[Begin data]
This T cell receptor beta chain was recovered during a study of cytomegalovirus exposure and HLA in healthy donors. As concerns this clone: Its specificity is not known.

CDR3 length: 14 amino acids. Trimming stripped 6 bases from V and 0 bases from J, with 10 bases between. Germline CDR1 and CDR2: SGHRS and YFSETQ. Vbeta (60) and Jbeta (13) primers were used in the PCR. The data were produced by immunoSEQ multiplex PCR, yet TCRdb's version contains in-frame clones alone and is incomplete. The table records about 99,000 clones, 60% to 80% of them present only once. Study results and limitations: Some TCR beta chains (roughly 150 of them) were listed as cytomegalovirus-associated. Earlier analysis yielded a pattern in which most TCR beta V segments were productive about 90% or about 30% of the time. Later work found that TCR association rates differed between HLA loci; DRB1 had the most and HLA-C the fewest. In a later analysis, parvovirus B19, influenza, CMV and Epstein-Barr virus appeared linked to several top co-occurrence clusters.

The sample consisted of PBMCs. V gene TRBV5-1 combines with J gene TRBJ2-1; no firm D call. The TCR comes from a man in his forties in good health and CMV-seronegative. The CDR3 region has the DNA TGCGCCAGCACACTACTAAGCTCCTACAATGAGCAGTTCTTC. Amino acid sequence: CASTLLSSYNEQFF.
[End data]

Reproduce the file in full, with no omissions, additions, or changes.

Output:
This T cell receptor beta chain was recovered during a study of cytomegalovirus exposure and HLA in healthy donors. As concerns this clone: Its specificity is not known.

CDR3 length: 14 amino acids. Trimming stripped 6 bases from V and 0 bases from J, with 10 bases between. Germline CDR1 and CDR2: SGHRS and YFSETQ. Vbeta (60) and Jbeta (13) primers were used in the PCR. The data were produced by immunoSEQ multiplex PCR, yet TCRdb's version contains in-frame clones alone and is incomplete. The table records about 99,000 clones, 60% to 80% of them present only once. Study results and limitations: Some TCR beta chains (roughly 150 of them) were listed as cytomegalovirus-associated. Earlier analysis yielded a pattern in which most TCR beta V segments were productive about 90% or about 30% of the time. Later work found that TCR association rates differed between HLA loci; DRB1 had the most and HLA-C the fewest. In a later analysis, parvovirus B19, influenza, CMV and Epstein-Barr virus appeared linked to several top co-occurrence clusters.

The sample consisted of PBMCs. V gene TRBV5-1 combines with J gene TRBJ2-1; no firm D call. The TCR comes from a man in his forties in good health and CMV-seronegative. The CDR3 region has the DNA TGCGCCAGCACACTACTAAGCTCCTACAATGAGCAGTTCTTC. Amino acid sequence: CASTLLSSYNEQFF.